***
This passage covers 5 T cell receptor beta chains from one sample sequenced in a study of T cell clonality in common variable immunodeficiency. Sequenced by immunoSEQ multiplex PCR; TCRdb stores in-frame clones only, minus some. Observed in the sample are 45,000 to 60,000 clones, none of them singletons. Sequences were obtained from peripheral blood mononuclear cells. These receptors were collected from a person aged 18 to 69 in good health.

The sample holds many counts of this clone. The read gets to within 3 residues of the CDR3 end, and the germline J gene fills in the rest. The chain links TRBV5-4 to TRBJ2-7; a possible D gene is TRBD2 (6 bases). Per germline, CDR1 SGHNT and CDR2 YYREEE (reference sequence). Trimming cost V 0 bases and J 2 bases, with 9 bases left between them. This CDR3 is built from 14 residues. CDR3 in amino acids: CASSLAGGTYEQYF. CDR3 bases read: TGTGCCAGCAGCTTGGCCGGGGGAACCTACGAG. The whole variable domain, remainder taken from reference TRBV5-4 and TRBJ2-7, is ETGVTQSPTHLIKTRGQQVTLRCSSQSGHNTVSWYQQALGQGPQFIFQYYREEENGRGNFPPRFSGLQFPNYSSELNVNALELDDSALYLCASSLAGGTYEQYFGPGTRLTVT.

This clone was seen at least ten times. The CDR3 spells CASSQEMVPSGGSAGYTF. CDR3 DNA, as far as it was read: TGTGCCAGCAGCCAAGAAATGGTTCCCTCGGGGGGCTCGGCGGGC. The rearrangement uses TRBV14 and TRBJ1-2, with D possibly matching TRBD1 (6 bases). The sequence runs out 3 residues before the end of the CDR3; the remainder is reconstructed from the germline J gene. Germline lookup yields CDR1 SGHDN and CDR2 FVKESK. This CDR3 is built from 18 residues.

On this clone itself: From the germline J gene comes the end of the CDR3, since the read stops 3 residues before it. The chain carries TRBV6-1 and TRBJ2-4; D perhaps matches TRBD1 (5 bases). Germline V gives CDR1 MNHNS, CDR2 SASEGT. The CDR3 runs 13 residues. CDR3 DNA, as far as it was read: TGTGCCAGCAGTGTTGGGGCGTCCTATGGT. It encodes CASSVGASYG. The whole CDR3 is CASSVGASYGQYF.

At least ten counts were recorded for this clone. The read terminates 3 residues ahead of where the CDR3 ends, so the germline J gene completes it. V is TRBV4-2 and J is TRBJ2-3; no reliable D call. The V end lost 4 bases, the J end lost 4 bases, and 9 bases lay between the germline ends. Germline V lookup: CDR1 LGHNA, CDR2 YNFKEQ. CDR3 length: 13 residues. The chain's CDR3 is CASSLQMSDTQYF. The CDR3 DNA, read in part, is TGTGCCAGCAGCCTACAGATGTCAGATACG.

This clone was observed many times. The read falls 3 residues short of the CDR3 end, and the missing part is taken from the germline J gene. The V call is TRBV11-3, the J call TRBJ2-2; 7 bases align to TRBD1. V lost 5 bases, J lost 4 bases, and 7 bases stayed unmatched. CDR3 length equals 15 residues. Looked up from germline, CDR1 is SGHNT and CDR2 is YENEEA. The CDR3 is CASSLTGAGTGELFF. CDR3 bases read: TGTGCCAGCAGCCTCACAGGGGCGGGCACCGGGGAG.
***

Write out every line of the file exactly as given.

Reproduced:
This passage covers 5 T cell receptor beta chains from one sample sequenced in a study of T cell clonality in common variable immunodeficiency. Sequenced by immunoSEQ multiplex PCR; TCRdb stores in-frame clones only, minus some. Observed in the sample are 45,000 to 60,000 clones, none of them singletons. Sequences were obtained from peripheral blood mononuclear cells. These receptors were collected from a person aged 18 to 69 in good health.

The sample holds many counts of this clone. The read gets to within 3 residues of the CDR3 end, and the germline J gene fills in the rest. The chain links TRBV5-4 to TRBJ2-7; a possible D gene is TRBD2 (6 bases). Per germline, CDR1 SGHNT and CDR2 YYREEE (reference sequence). Trimming cost V 0 bases and J 2 bases, with 9 bases left between them. This CDR3 is built from 14 residues. CDR3 in amino acids: CASSLAGGTYEQYF. CDR3 bases read: TGTGCCAGCAGCTTGGCCGGGGGAACCTACGAG. The whole variable domain, remainder taken from reference TRBV5-4 and TRBJ2-7, is ETGVTQSPTHLIKTRGQQVTLRCSSQSGHNTVSWYQQALGQGPQFIFQYYREEENGRGNFPPRFSGLQFPNYSSELNVNALELDDSALYLCASSLAGGTYEQYFGPGTRLTVT.

This clone was seen at least ten times. The CDR3 spells CASSQEMVPSGGSAGYTF. CDR3 DNA, as far as it was read: TGTGCCAGCAGCCAAGAAATGGTTCCCTCGGGGGGCTCGGCGGGC. The rearrangement uses TRBV14 and TRBJ1-2, with D possibly matching TRBD1 (6 bases). The sequence runs out 3 residues before the end of the CDR3; the remainder is reconstructed from the germline J gene. Germline lookup yields CDR1 SGHDN and CDR2 FVKESK. This CDR3 is built from 18 residues.

On this clone itself: From the germline J gene comes the end of the CDR3, since the read stops 3 residues before it. The chain carries TRBV6-1 and TRBJ2-4; D perhaps matches TRBD1 (5 bases). Germline V gives CDR1 MNHNS, CDR2 SASEGT. The CDR3 runs 13 residues. CDR3 DNA, as far as it was read: TGTGCCAGCAGTGTTGGGGCGTCCTATGGT. It encodes CASSVGASYG. The whole CDR3 is CASSVGASYGQYF.

At least ten counts were recorded for this clone. The read terminates 3 residues ahead of where the CDR3 ends, so the germline J gene completes it. V is TRBV4-2 and J is TRBJ2-3; no reliable D call. The V end lost 4 bases, the J end lost 4 bases, and 9 bases lay between the germline ends. Germline V lookup: CDR1 LGHNA, CDR2 YNFKEQ. CDR3 length: 13 residues. The chain's CDR3 is CASSLQMSDTQYF. The CDR3 DNA, read in part, is TGTGCCAGCAGCCTACAGATGTCAGATACG.

This clone was observed many times. The read falls 3 residues short of the CDR3 end, and the missing part is taken from the germline J gene. The V call is TRBV11-3, the J call TRBJ2-2; 7 bases align to TRBD1. V lost 5 bases, J lost 4 bases, and 7 bases stayed unmatched. CDR3 length equals 15 residues. Looked up from germline, CDR1 is SGHNT and CDR2 is YENEEA. The CDR3 is CASSLTGAGTGELFF. CDR3 bases read: TGTGCCAGCAGCCTCACAGGGGCGGGCACCGGGGAG.